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At Black Rose we believe patient education is critical. In an ever changing world of Cannabis, its important to stay in the know. Continue below to learn all about Cannabis, its effects on the body and some of the potential therapeutic uses. Have a question not listed here? Let us know!

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Learn some general knowledge and facts on Cannabis, how its used, its different forms and how it works on the body.

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Learn about the effects that Cannabis has on the body and also some of the possible side effects that may affect some patients.


Learn which disases and conditions have been shown to  benefit from therapeutic use of Cannabis products.

Introduction to Cannabis

What is Cannabis?

The word Cannabis refers to the Cannabis sativa plant, which originated in Asia and is now grown all around the world. Today it is used for its psychoactive and therapeutic effects and comes in many forms including as dried flowers and leaves; hash; extracts, such as oil (e.g., honey oil, phoenix tears) and shatter; and edibles (e.g., candies or baked goods).

What is Cannabis made up of?

Cannabis contains hundreds of chemical substances but most importantly are the substances known as cannabinoids. There are over one hundred known cannabinoids and they are produced and stored in the plant’s trichomes. Trichomes are tiny, clear hairs that project out from the flowers and leaves of the plant. Cannabinoids have effects on specific cell receptors in the brain and body. They can change how those cells behave and communicate with each other.

What are the most common cannabinoids?

The most researched cannabinoid is delta 9 tetrahydrocannabinol (THC). THC is responsible for the way your brain and body respond to cannabis, including the high and intoxication. THC has been proven to have therapeutic effects but can also cause some unwanted effects when the strength of THC is higher. 

Cannabidiol (CBD) is another popular cannabinoid. Unlike THC, CBD does not directly produce a high or intoxication and works on different receptors entirely. There is some evidence that CBD may block or lower some of the negative or unwanted effects of THC. This may occur when the amount of CBD in the cannabis is the same or higher than the amount of THC. Studies have also shown that CBD can be of great therapeutic use to patients experiencing seizures and other conditions and is being studied further.

What are terpenes?

Terpenes are chemicals made and stored in the trichomes of the cannabis plant, with the cannabinoids. Terpenes give cannabis its distinctive smell and aroma.

How does Cannabis work?

The principal active ingredient in cannabis (THC) acts on very specific targets found in the body known as cannabinoid receptors. Other cannabinoids, such as CBD, may also have targets other than the cannabinoid receptors. Cannabinoid receptors are found throughout the body, in most tissues and organs, but they are especially numerous in the brain and nervous system. These receptors are involved in the regulation of many bodily functions including: brain and nervous system activity, heart rate and blood pressure, digestion, inflammation, immune system activity, perception of pain, reproduction, wake/sleep cycle, regulation of stress and emotional state and many other functions.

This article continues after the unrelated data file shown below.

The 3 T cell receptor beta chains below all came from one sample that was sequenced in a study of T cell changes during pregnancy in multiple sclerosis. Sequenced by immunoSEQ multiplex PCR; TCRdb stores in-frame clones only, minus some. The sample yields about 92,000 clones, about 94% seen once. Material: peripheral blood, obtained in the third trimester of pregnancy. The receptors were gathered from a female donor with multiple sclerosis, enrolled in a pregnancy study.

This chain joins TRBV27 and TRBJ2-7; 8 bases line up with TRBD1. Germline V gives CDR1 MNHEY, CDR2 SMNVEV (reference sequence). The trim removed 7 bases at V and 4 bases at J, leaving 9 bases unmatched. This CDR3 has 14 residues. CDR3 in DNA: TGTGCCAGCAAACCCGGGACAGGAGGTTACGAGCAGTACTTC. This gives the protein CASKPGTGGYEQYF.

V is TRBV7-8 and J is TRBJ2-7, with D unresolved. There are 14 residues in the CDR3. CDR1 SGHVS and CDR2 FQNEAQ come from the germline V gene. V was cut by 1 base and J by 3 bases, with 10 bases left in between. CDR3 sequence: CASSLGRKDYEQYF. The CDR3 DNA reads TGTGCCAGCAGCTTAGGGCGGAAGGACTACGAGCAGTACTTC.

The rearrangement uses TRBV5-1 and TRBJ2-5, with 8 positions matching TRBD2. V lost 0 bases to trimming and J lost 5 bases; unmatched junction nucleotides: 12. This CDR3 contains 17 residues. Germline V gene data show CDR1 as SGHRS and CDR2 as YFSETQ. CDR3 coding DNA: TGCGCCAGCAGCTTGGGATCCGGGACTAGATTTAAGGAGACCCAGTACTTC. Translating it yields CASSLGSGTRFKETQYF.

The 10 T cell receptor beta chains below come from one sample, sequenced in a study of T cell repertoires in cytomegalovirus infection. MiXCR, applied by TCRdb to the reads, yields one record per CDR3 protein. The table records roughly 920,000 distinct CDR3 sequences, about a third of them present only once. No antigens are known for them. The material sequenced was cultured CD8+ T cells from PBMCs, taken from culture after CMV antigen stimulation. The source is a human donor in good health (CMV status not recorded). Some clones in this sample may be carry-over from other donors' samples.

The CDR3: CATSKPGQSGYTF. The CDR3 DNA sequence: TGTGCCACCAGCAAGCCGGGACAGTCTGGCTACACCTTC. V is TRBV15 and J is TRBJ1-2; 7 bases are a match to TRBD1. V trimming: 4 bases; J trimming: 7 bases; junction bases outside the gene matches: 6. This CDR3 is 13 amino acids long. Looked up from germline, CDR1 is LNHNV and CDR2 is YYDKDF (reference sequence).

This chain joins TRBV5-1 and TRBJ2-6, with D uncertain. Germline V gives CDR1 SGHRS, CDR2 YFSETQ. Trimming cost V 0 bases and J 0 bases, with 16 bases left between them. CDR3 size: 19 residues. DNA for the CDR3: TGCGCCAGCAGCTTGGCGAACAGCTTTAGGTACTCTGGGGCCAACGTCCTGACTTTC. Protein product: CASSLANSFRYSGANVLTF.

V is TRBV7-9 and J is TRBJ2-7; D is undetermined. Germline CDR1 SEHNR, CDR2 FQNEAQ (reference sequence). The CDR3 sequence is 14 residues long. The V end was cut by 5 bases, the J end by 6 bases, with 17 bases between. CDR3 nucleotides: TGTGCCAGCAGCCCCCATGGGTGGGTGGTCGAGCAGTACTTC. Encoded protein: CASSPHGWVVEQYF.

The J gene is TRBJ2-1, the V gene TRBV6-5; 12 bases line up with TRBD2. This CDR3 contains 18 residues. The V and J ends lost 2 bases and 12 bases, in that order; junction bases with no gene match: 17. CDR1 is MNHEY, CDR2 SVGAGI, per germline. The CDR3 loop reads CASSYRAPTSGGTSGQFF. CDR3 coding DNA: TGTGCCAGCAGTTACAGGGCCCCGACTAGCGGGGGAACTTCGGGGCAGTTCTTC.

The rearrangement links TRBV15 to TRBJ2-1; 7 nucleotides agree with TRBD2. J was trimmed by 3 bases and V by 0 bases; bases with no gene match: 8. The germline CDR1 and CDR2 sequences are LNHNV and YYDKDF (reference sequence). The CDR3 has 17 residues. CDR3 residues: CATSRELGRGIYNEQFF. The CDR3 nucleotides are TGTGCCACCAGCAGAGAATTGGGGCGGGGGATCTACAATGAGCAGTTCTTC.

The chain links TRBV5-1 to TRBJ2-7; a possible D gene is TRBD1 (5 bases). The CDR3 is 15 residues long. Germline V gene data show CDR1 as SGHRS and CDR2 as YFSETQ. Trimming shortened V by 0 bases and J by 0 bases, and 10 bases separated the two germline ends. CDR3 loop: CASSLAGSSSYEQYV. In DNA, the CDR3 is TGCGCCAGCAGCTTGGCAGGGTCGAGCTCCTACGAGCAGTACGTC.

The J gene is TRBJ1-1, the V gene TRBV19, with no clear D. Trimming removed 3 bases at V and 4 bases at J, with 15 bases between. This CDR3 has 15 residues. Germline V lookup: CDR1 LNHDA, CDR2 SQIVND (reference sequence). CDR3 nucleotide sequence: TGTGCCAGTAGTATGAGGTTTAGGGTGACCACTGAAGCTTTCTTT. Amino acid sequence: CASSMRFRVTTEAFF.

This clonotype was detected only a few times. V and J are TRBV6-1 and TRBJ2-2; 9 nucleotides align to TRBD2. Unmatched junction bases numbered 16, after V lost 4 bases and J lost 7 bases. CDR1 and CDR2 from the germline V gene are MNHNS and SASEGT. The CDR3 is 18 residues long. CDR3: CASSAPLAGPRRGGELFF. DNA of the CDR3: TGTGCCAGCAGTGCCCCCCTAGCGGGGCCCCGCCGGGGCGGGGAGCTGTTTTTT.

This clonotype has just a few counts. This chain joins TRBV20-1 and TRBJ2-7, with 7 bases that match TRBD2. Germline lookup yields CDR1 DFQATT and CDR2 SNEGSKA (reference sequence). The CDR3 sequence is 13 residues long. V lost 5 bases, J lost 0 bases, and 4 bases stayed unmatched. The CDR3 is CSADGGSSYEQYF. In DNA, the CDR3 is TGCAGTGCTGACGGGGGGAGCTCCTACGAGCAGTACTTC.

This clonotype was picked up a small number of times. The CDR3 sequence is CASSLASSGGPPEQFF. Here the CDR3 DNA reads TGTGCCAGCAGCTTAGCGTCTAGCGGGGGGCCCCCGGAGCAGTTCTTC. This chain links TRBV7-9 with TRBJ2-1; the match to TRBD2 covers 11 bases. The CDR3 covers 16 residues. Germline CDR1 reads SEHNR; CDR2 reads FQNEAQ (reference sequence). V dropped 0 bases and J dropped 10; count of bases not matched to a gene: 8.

What are some methods people use to consume Cannabis?

The cannabis plant is used for its effects on the mind. It is also used for medical, social or religious purposes. Marijuana is a slang term for the dried flowers, leaves, stems and seeds of the cannabis plant. Cannabis can be taken in several different ways, such as:

  • Smoking (Inhalation): i.e. joints/spliffs, pipes/bongs, blunts, etc.
  • Eating / Drinking (Ingestion): i.e. Teas/Sodas, Cannabis oil, Baked goods (edibles), etc.
  • Vaporized: breathing in dried cannabis or liquid cannabis vapours through a vaporizer or vaping device
  • Dabbing: breathing in very hot vapours from heating cannabis concentrates

What are the different forms of Cannabis?

What are some of the differences between smoking and ingesting?

Smoking: When smoking, it can take only seconds to minutes after consumption to begin to feel the effects, but 10 to 30 minutes to feel the full effects. Effects can last up to 6 hours, and some residual effects could last up to 24 hours after use. When cannabis is inhaled into the lungs, it is absorbed directly into the bloodstream and its effects are quickly felt by the brain and body.

Eating / Drinking: When eating or drinking, it can take 30 minutes to 2 hours after consumption to begin to feel the effects, but up to 4 hours to feel the full effects. Effects can last up to 12 hours, and some residual effects could last up to 24 hours after use. When cannabis is ingested, it takes much longer for it to be absorbed into the bloodstream and for its effects to be felt by the brain and body.


Effects and Possible Side Effects of Cannabis

What are the effects of Cannabis on the body?

Some of the acute effects of Cannabis are:

Euphoria (the marijuana “high”) - typically occurs shortly after smoking and generally takes longer with edibles or other oral administrations In high doses, some people may experience dysphoria and increased anxiety.

Cardiovascular Effects - tachycardia (an increased heart rate) is the most consistent of the acute physiological effects seen with cannabis 

Psychoactive Effects - in addition to euphoria, the short term effects associated with cannabis are: 
  • Relaxation 
  • Time-distortion 
  • Intensification of sensory experiences (such eating, watching films and listening to music) 
  • Loss of inhibitions (which may result in laughter) 

Cognitive Effects - some reviews note that cannabis use is associated with impaired function in a variety of cognitive and short-term memory tasks The levels of Δ9-THC in the plasma after smoking appear to have a dose, time, and concentration-dependent effect on cognitive function. Driving and operation of intricate machinery, including aircraft, may be significantly impaired.

What factors determine the effects of Cannabis?

How cannabis affects you depends on: 

  • How much you use 
  • How often and how long you’ve used it 
  • Whether you smoke, vape or eat it 
  • Your mood, your expectations and the environment you’re in 
  • Your age 
  • Whether you have certain pre-existing medical or psychiatric conditions 
  • Whether you’ve taken any alcohol or other drugs (illegal, prescription, over-the-counter or herbal).

People can have very different experiences with cannabis. Some may feel relaxed, lively, talkative, giggly and even euphoric, while others may feel tense, anxious, fearful and confused. The kind of experience you may have can vary from one episode to another, usually because of the amount taken, the method used and the frequency of regular cannabis use.